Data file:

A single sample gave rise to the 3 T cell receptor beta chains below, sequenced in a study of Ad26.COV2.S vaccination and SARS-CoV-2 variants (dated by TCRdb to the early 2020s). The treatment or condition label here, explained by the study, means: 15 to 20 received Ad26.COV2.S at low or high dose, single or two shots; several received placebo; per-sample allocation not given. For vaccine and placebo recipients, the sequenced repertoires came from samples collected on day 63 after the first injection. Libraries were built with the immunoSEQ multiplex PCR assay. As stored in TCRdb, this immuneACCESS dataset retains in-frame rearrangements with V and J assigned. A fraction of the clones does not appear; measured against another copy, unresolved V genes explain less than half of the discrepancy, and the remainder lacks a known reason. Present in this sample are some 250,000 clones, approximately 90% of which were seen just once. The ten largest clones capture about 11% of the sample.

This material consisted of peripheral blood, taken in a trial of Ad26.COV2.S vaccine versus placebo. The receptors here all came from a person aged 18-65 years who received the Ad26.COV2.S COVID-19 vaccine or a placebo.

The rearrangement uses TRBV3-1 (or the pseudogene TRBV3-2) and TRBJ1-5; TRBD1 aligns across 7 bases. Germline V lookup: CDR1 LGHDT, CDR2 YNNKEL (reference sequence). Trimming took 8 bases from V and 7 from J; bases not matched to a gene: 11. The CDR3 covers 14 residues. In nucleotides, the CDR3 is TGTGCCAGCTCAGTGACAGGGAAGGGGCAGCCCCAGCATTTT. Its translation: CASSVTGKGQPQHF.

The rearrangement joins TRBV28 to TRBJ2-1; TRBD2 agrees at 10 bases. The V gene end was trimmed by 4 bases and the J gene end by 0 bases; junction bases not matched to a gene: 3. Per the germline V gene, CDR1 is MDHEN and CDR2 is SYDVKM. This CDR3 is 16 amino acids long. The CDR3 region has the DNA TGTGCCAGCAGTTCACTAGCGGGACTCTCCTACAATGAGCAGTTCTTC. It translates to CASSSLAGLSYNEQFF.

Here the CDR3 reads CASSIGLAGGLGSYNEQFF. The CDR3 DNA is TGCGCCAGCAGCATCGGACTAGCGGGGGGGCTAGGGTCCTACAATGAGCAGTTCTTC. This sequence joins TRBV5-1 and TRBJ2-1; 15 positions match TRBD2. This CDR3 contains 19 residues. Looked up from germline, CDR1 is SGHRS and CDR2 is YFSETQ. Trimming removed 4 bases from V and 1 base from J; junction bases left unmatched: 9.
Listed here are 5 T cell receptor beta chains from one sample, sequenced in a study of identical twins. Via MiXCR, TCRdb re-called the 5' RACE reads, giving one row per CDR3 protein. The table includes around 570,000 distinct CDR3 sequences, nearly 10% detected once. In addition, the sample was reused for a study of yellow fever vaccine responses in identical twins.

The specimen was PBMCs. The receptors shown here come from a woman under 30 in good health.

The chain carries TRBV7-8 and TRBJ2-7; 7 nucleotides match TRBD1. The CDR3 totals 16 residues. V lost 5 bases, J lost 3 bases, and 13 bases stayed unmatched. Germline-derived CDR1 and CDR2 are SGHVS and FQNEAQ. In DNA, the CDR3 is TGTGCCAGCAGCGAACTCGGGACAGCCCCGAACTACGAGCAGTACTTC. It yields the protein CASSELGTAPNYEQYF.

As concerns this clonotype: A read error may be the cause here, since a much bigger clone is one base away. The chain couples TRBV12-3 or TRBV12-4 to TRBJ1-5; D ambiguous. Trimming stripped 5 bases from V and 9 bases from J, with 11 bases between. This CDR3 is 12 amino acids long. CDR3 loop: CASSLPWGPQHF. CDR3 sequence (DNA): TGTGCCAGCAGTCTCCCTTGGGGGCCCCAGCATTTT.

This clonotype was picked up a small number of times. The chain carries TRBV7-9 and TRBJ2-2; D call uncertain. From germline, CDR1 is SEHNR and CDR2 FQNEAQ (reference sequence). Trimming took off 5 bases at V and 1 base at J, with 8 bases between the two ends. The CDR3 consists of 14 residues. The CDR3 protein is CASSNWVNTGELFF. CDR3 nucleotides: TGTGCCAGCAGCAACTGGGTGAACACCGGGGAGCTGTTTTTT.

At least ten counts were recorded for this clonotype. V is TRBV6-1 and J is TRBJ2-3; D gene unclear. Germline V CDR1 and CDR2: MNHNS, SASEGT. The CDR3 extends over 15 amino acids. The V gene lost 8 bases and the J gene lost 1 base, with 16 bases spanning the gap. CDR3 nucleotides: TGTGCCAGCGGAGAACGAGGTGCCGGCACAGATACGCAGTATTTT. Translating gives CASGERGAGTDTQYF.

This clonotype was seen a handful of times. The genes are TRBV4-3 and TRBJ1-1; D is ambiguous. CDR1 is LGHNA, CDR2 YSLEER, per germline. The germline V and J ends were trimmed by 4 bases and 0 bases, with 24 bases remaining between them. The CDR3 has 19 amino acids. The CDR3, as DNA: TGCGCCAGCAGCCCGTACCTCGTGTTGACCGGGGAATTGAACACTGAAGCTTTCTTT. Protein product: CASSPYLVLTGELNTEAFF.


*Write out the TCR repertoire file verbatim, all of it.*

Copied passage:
A single sample gave rise to the 3 T cell receptor beta chains below, sequenced in a study of Ad26.COV2.S vaccination and SARS-CoV-2 variants (dated by TCRdb to the early 2020s). The treatment or condition label here, explained by the study, means: 15 to 20 received Ad26.COV2.S at low or high dose, single or two shots; several received placebo; per-sample allocation not given. For vaccine and placebo recipients, the sequenced repertoires came from samples collected on day 63 after the first injection. Libraries were built with the immunoSEQ multiplex PCR assay. As stored in TCRdb, this immuneACCESS dataset retains in-frame rearrangements with V and J assigned. A fraction of the clones does not appear; measured against another copy, unresolved V genes explain less than half of the discrepancy, and the remainder lacks a known reason. Present in this sample are some 250,000 clones, approximately 90% of which were seen just once. The ten largest clones capture about 11% of the sample.

This material consisted of peripheral blood, taken in a trial of Ad26.COV2.S vaccine versus placebo. The receptors here all came from a person aged 18-65 years who received the Ad26.COV2.S COVID-19 vaccine or a placebo.

The rearrangement uses TRBV3-1 (or the pseudogene TRBV3-2) and TRBJ1-5; TRBD1 aligns across 7 bases. Germline V lookup: CDR1 LGHDT, CDR2 YNNKEL (reference sequence). Trimming took 8 bases from V and 7 from J; bases not matched to a gene: 11. The CDR3 covers 14 residues. In nucleotides, the CDR3 is TGTGCCAGCTCAGTGACAGGGAAGGGGCAGCCCCAGCATTTT. Its translation: CASSVTGKGQPQHF.

The rearrangement joins TRBV28 to TRBJ2-1; TRBD2 agrees at 10 bases. The V gene end was trimmed by 4 bases and the J gene end by 0 bases; junction bases not matched to a gene: 3. Per the germline V gene, CDR1 is MDHEN and CDR2 is SYDVKM. This CDR3 is 16 amino acids long. The CDR3 region has the DNA TGTGCCAGCAGTTCACTAGCGGGACTCTCCTACAATGAGCAGTTCTTC. It translates to CASSSLAGLSYNEQFF.

Here the CDR3 reads CASSIGLAGGLGSYNEQFF. The CDR3 DNA is TGCGCCAGCAGCATCGGACTAGCGGGGGGGCTAGGGTCCTACAATGAGCAGTTCTTC. This sequence joins TRBV5-1 and TRBJ2-1; 15 positions match TRBD2. This CDR3 contains 19 residues. Looked up from germline, CDR1 is SGHRS and CDR2 is YFSETQ. Trimming removed 4 bases from V and 1 base from J; junction bases left unmatched: 9.
Listed here are 5 T cell receptor beta chains from one sample, sequenced in a study of identical twins. Via MiXCR, TCRdb re-called the 5' RACE reads, giving one row per CDR3 protein. The table includes around 570,000 distinct CDR3 sequences, nearly 10% detected once. In addition, the sample was reused for a study of yellow fever vaccine responses in identical twins.

The specimen was PBMCs. The receptors shown here come from a woman under 30 in good health.

The chain carries TRBV7-8 and TRBJ2-7; 7 nucleotides match TRBD1. The CDR3 totals 16 residues. V lost 5 bases, J lost 3 bases, and 13 bases stayed unmatched. Germline-derived CDR1 and CDR2 are SGHVS and FQNEAQ. In DNA, the CDR3 is TGTGCCAGCAGCGAACTCGGGACAGCCCCGAACTACGAGCAGTACTTC. It yields the protein CASSELGTAPNYEQYF.

As concerns this clonotype: A read error may be the cause here, since a much bigger clone is one base away. The chain couples TRBV12-3 or TRBV12-4 to TRBJ1-5; D ambiguous. Trimming stripped 5 bases from V and 9 bases from J, with 11 bases between. This CDR3 is 12 amino acids long. CDR3 loop: CASSLPWGPQHF. CDR3 sequence (DNA): TGTGCCAGCAGTCTCCCTTGGGGGCCCCAGCATTTT.

This clonotype was picked up a small number of times. The chain carries TRBV7-9 and TRBJ2-2; D call uncertain. From germline, CDR1 is SEHNR and CDR2 FQNEAQ (reference sequence). Trimming took off 5 bases at V and 1 base at J, with 8 bases between the two ends. The CDR3 consists of 14 residues. The CDR3 protein is CASSNWVNTGELFF. CDR3 nucleotides: TGTGCCAGCAGCAACTGGGTGAACACCGGGGAGCTGTTTTTT.

At least ten counts were recorded for this clonotype. V is TRBV6-1 and J is TRBJ2-3; D gene unclear. Germline V CDR1 and CDR2: MNHNS, SASEGT. The CDR3 extends over 15 amino acids. The V gene lost 8 bases and the J gene lost 1 base, with 16 bases spanning the gap. CDR3 nucleotides: TGTGCCAGCGGAGAACGAGGTGCCGGCACAGATACGCAGTATTTT. Translating gives CASGERGAGTDTQYF.

This clonotype was seen a handful of times. The genes are TRBV4-3 and TRBJ1-1; D is ambiguous. CDR1 is LGHNA, CDR2 YSLEER, per germline. The germline V and J ends were trimmed by 4 bases and 0 bases, with 24 bases remaining between them. The CDR3 has 19 amino acids. The CDR3, as DNA: TGCGCCAGCAGCCCGTACCTCGTGTTGACCGGGGAATTGAACACTGAAGCTTTCTTT. Protein product: CASSPYLVLTGELNTEAFF.